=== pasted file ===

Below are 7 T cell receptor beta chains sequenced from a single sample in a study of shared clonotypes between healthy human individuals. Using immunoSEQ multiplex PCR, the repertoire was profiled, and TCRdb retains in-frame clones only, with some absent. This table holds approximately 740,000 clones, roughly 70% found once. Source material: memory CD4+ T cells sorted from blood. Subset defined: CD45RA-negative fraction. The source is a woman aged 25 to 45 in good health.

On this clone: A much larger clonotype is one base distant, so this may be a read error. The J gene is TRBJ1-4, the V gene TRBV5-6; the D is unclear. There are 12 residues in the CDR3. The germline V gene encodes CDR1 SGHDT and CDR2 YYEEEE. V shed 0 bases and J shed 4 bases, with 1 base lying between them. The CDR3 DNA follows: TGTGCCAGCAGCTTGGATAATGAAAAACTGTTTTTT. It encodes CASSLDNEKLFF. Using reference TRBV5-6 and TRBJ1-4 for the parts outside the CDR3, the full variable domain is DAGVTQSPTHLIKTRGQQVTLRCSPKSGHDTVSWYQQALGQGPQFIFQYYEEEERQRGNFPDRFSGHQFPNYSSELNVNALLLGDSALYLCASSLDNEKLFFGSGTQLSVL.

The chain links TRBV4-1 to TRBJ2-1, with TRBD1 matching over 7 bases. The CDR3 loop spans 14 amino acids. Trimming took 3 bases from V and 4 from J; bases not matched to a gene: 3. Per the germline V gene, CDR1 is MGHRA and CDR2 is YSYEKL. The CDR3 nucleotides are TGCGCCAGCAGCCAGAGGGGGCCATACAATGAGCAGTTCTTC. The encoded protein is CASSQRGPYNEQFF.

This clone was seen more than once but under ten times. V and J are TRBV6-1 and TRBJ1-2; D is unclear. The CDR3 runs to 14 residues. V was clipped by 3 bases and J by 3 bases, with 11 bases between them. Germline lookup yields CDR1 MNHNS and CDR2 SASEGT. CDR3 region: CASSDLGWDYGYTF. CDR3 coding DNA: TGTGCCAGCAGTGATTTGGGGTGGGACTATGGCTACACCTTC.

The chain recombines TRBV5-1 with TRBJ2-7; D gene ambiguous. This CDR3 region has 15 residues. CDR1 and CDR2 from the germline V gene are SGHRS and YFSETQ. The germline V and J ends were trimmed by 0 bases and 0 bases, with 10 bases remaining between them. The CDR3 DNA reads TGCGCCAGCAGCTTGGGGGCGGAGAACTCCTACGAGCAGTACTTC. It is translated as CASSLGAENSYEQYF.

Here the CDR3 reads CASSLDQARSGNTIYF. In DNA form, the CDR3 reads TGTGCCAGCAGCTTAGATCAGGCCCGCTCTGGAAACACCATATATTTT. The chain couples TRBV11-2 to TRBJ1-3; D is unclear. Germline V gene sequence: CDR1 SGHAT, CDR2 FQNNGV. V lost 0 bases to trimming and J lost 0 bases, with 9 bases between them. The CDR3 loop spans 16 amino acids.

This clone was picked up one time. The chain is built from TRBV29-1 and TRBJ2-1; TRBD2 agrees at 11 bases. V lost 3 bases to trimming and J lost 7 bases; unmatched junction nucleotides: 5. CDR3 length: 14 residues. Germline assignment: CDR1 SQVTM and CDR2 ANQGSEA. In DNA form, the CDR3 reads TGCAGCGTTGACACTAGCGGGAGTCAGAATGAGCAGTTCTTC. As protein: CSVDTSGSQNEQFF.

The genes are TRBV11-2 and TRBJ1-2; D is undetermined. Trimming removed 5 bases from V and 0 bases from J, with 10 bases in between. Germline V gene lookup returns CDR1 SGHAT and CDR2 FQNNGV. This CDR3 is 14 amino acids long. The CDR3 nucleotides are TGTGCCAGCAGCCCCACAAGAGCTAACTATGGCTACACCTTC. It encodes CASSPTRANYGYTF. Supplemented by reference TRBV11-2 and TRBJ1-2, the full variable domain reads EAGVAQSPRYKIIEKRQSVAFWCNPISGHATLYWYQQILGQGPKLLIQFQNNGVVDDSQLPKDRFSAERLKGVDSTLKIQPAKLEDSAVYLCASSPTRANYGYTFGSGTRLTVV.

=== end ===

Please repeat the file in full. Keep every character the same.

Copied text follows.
Below are 7 T cell receptor beta chains sequenced from a single sample in a study of shared clonotypes between healthy human individuals. Using immunoSEQ multiplex PCR, the repertoire was profiled, and TCRdb retains in-frame clones only, with some absent. This table holds approximately 740,000 clones, roughly 70% found once. Source material: memory CD4+ T cells sorted from blood. Subset defined: CD45RA-negative fraction. The source is a woman aged 25 to 45 in good health.

On this clone: A much larger clonotype is one base distant, so this may be a read error. The J gene is TRBJ1-4, the V gene TRBV5-6; the D is unclear. There are 12 residues in the CDR3. The germline V gene encodes CDR1 SGHDT and CDR2 YYEEEE. V shed 0 bases and J shed 4 bases, with 1 base lying between them. The CDR3 DNA follows: TGTGCCAGCAGCTTGGATAATGAAAAACTGTTTTTT. It encodes CASSLDNEKLFF. Using reference TRBV5-6 and TRBJ1-4 for the parts outside the CDR3, the full variable domain is DAGVTQSPTHLIKTRGQQVTLRCSPKSGHDTVSWYQQALGQGPQFIFQYYEEEERQRGNFPDRFSGHQFPNYSSELNVNALLLGDSALYLCASSLDNEKLFFGSGTQLSVL.

The chain links TRBV4-1 to TRBJ2-1, with TRBD1 matching over 7 bases. The CDR3 loop spans 14 amino acids. Trimming took 3 bases from V and 4 from J; bases not matched to a gene: 3. Per the germline V gene, CDR1 is MGHRA and CDR2 is YSYEKL. The CDR3 nucleotides are TGCGCCAGCAGCCAGAGGGGGCCATACAATGAGCAGTTCTTC. The encoded protein is CASSQRGPYNEQFF.

This clone was seen more than once but under ten times. V and J are TRBV6-1 and TRBJ1-2; D is unclear. The CDR3 runs to 14 residues. V was clipped by 3 bases and J by 3 bases, with 11 bases between them. Germline lookup yields CDR1 MNHNS and CDR2 SASEGT. CDR3 region: CASSDLGWDYGYTF. CDR3 coding DNA: TGTGCCAGCAGTGATTTGGGGTGGGACTATGGCTACACCTTC.

The chain recombines TRBV5-1 with TRBJ2-7; D gene ambiguous. This CDR3 region has 15 residues. CDR1 and CDR2 from the germline V gene are SGHRS and YFSETQ. The germline V and J ends were trimmed by 0 bases and 0 bases, with 10 bases remaining between them. The CDR3 DNA reads TGCGCCAGCAGCTTGGGGGCGGAGAACTCCTACGAGCAGTACTTC. It is translated as CASSLGAENSYEQYF.

Here the CDR3 reads CASSLDQARSGNTIYF. In DNA form, the CDR3 reads TGTGCCAGCAGCTTAGATCAGGCCCGCTCTGGAAACACCATATATTTT. The chain couples TRBV11-2 to TRBJ1-3; D is unclear. Germline V gene sequence: CDR1 SGHAT, CDR2 FQNNGV. V lost 0 bases to trimming and J lost 0 bases, with 9 bases between them. The CDR3 loop spans 16 amino acids.

This clone was picked up one time. The chain is built from TRBV29-1 and TRBJ2-1; TRBD2 agrees at 11 bases. V lost 3 bases to trimming and J lost 7 bases; unmatched junction nucleotides: 5. CDR3 length: 14 residues. Germline assignment: CDR1 SQVTM and CDR2 ANQGSEA. In DNA form, the CDR3 reads TGCAGCGTTGACACTAGCGGGAGTCAGAATGAGCAGTTCTTC. As protein: CSVDTSGSQNEQFF.

The genes are TRBV11-2 and TRBJ1-2; D is undetermined. Trimming removed 5 bases from V and 0 bases from J, with 10 bases in between. Germline V gene lookup returns CDR1 SGHAT and CDR2 FQNNGV. This CDR3 is 14 amino acids long. The CDR3 nucleotides are TGTGCCAGCAGCCCCACAAGAGCTAACTATGGCTACACCTTC. It encodes CASSPTRANYGYTF. Supplemented by reference TRBV11-2 and TRBJ1-2, the full variable domain reads EAGVAQSPRYKIIEKRQSVAFWCNPISGHATLYWYQQILGQGPKLLIQFQNNGVVDDSQLPKDRFSAERLKGVDSTLKIQPAKLEDSAVYLCASSPTRANYGYTFGSGTRLTVV.